Today, Christopher Columbus Kraft passed-away. Chris Kraft served his country and the world with honor and distinction. His passing is a great loss for all of those who have traveled through space. His wisdom and knowledge will be missed so very much by those today planning future journeys beyond.
According to his NASA bio, “Chris Kraft joined the NASA Space Task Group in November 1958 as NASA’s first flight director, with responsibilities that immersed him in mission procedures and challenging operational issues. He personally invented the mission planning and control processes required for crewed space missions, in areas as diverse as go/no-go decisions, space-to-ground communications, space tracking, real-time problem solving and crew recovery.
“During the Apollo program, Kraft became the Director of Flight Operations at MSC, responsible for overall human spaceflight mission planning, training and execution. His leadership in this critical area continued through the Apollo 12 mission in 1969, at which time he became deputy director of the Center. He served as the center director from January 1972 until his retirement in August 1982, playing a vital role in the success of the final Apollo missions, the Skylab crewed space station, the Apollo-Soyuz Test Project and the first flights of the Space Shuttle.”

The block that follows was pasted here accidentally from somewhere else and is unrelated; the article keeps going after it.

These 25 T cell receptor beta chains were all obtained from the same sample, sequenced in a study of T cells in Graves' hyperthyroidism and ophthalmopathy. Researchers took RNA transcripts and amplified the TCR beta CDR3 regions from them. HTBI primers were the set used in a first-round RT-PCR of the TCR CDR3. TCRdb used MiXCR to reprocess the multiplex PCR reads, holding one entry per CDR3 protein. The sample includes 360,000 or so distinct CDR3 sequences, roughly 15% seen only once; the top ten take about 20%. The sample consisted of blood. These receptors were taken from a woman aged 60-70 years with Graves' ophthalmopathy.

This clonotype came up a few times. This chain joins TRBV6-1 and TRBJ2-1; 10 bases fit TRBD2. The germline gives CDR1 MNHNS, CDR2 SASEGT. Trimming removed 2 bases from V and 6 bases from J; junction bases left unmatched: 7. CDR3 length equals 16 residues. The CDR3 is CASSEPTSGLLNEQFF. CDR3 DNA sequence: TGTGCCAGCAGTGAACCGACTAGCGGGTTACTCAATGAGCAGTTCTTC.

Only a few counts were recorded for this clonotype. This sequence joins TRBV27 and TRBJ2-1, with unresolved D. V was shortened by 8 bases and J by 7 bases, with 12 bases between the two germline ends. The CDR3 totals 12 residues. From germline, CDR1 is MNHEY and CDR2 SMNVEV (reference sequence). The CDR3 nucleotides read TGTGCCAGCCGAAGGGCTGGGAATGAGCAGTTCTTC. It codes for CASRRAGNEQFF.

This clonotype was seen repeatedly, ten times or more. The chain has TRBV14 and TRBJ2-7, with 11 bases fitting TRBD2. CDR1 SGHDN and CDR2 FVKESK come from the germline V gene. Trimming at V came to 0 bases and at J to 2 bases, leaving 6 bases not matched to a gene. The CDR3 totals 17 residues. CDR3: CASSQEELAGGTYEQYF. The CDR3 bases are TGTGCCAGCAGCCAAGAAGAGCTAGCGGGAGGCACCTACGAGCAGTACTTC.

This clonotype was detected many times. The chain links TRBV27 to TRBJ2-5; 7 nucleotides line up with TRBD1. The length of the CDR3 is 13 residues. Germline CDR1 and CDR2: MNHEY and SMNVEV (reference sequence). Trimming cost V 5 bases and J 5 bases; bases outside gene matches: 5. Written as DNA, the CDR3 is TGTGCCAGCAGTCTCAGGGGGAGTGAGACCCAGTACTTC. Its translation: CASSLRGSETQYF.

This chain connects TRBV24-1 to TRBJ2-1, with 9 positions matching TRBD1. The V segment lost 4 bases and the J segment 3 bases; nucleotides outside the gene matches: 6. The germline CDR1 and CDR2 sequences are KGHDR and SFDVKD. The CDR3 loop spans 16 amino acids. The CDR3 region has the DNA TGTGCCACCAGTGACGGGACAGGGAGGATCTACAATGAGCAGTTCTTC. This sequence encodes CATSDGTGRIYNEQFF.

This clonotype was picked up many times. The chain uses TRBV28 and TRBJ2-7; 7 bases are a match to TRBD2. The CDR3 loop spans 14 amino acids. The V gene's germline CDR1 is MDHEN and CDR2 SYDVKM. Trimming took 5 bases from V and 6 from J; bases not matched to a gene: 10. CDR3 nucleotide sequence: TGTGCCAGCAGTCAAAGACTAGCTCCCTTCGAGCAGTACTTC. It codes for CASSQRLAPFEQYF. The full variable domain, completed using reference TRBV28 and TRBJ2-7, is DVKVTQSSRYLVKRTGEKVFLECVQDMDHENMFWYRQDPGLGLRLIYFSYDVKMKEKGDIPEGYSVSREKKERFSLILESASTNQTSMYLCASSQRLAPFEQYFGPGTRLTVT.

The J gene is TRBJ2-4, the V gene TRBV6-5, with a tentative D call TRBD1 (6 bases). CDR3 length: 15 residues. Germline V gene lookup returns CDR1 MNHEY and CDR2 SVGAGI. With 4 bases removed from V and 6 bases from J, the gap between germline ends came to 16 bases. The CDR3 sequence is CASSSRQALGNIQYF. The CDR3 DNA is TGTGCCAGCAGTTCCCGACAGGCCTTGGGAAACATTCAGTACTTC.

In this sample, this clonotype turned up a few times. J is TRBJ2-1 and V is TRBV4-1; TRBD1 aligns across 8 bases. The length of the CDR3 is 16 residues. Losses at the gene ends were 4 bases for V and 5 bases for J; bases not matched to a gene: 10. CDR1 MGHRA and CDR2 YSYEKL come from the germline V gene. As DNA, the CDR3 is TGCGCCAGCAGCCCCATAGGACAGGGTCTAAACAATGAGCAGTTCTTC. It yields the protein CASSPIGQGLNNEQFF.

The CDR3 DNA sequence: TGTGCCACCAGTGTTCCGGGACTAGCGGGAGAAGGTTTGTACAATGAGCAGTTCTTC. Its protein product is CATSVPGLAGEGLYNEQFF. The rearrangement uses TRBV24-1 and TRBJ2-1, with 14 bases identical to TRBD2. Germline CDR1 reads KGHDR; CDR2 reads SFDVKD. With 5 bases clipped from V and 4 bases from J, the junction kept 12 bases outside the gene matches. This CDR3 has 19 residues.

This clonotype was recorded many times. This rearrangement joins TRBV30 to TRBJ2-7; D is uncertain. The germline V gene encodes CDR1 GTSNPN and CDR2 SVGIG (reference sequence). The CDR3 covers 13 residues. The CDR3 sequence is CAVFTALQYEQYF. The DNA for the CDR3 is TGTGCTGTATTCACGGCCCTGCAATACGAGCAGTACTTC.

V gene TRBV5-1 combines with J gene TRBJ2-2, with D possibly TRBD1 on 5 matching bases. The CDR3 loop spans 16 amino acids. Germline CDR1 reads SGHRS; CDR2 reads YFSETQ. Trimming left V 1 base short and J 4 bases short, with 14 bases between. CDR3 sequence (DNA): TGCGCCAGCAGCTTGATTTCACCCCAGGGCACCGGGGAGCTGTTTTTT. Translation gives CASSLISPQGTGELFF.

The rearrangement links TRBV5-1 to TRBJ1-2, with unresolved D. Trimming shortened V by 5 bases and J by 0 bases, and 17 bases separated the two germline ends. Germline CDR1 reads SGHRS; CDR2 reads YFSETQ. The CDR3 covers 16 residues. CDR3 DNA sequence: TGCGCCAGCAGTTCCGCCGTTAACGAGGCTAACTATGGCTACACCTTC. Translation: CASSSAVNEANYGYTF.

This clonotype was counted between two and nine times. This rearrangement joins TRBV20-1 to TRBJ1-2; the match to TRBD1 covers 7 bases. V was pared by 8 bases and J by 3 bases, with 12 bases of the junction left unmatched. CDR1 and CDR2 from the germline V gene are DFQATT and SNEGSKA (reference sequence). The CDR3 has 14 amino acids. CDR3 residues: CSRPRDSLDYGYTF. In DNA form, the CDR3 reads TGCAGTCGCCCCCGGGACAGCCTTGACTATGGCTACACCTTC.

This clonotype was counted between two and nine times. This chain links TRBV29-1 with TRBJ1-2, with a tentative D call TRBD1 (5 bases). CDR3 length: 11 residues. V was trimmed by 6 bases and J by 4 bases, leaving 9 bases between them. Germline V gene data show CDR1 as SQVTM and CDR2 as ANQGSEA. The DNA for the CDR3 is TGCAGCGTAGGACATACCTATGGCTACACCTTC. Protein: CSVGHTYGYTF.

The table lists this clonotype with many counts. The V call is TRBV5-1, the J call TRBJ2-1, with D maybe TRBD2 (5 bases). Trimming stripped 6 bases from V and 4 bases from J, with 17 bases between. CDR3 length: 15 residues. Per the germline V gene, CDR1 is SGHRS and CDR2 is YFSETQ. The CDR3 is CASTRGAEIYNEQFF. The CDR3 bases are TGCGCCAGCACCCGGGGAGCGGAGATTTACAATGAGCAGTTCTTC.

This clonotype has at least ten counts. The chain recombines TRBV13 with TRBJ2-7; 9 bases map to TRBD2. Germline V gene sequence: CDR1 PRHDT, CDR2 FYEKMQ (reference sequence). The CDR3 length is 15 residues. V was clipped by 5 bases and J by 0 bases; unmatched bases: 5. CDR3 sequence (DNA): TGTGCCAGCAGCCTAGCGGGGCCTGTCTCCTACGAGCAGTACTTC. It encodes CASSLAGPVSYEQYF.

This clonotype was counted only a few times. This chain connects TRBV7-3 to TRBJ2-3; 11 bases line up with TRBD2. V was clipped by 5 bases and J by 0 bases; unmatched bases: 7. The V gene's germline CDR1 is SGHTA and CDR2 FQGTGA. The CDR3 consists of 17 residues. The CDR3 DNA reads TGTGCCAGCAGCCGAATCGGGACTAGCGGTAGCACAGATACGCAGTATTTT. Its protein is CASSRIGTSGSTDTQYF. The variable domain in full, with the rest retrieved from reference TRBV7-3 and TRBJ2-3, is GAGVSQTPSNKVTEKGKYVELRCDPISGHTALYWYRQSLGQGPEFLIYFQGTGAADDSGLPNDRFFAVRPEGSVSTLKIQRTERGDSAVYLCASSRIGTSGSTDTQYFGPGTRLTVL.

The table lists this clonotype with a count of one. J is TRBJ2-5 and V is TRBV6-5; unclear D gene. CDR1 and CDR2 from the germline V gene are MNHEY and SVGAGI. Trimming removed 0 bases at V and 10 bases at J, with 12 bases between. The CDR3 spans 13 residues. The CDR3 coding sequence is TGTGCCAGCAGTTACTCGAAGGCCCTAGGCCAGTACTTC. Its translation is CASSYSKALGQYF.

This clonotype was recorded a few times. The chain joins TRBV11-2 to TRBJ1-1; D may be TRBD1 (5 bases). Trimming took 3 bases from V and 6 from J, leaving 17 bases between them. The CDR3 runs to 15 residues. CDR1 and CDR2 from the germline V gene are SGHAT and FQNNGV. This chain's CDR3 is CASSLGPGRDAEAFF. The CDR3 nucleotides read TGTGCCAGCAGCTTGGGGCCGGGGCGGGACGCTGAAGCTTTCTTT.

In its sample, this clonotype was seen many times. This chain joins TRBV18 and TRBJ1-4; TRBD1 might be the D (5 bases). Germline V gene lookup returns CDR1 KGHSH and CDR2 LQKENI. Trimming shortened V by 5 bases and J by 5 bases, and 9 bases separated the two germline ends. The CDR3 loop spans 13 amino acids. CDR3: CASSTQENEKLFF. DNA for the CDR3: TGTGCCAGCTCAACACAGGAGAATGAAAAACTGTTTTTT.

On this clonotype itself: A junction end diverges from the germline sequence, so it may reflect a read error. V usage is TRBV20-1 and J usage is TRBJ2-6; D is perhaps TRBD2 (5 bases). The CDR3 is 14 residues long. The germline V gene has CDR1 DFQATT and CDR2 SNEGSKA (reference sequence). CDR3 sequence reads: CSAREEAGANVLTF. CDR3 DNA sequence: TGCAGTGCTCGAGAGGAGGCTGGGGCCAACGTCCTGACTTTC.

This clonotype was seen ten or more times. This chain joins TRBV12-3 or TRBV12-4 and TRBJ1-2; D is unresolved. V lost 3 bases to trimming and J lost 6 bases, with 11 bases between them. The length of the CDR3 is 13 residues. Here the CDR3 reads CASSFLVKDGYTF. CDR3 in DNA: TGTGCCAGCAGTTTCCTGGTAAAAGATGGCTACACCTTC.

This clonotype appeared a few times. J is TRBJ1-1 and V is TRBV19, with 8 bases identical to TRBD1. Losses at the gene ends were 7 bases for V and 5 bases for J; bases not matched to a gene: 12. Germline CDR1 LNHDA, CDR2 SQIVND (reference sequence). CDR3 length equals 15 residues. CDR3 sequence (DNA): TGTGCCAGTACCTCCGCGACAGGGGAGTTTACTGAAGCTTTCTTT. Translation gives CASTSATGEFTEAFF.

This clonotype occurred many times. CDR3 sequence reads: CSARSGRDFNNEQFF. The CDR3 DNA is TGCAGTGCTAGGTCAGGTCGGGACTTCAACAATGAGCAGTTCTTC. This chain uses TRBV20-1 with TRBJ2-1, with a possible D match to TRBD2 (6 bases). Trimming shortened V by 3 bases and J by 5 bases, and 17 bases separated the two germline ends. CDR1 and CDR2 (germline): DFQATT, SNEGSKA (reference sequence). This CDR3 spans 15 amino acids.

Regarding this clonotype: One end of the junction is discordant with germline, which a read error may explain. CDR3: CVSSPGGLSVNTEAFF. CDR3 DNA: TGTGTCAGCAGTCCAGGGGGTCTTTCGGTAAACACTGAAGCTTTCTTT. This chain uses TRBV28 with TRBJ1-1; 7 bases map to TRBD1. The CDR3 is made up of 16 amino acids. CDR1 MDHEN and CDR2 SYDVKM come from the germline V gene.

The rest of the NASA bio includes surprises, such as how Chris Kraft first ran into Marine Major John Glenn–initially not warmly. But Kraft was one of those people who had the data to back-up any call he made. Like when he turned Major Glenn from a doubter to a believer in Kraft’s determination that the F8U was faulty because Kraft had the data.
NASA Administrator Jim Bridenstine issued a statement in which he said, “America has truly lost a national treasure today with the passing of one of NASA’s earliest pioneers – flight director Chris Kraft. We send our deepest condolences to the Kraft family”.
Chris Kraft was made of the sort of material that made possible the successful journey of America’s space program from nascent to one that fulfilled Kennedy’s goal of, “…landing a man on the Moon and returning him safely to earth before this decade is out”. And beyond.
Truly a giant and an American hero in the annals of spaceflight. R.I.P.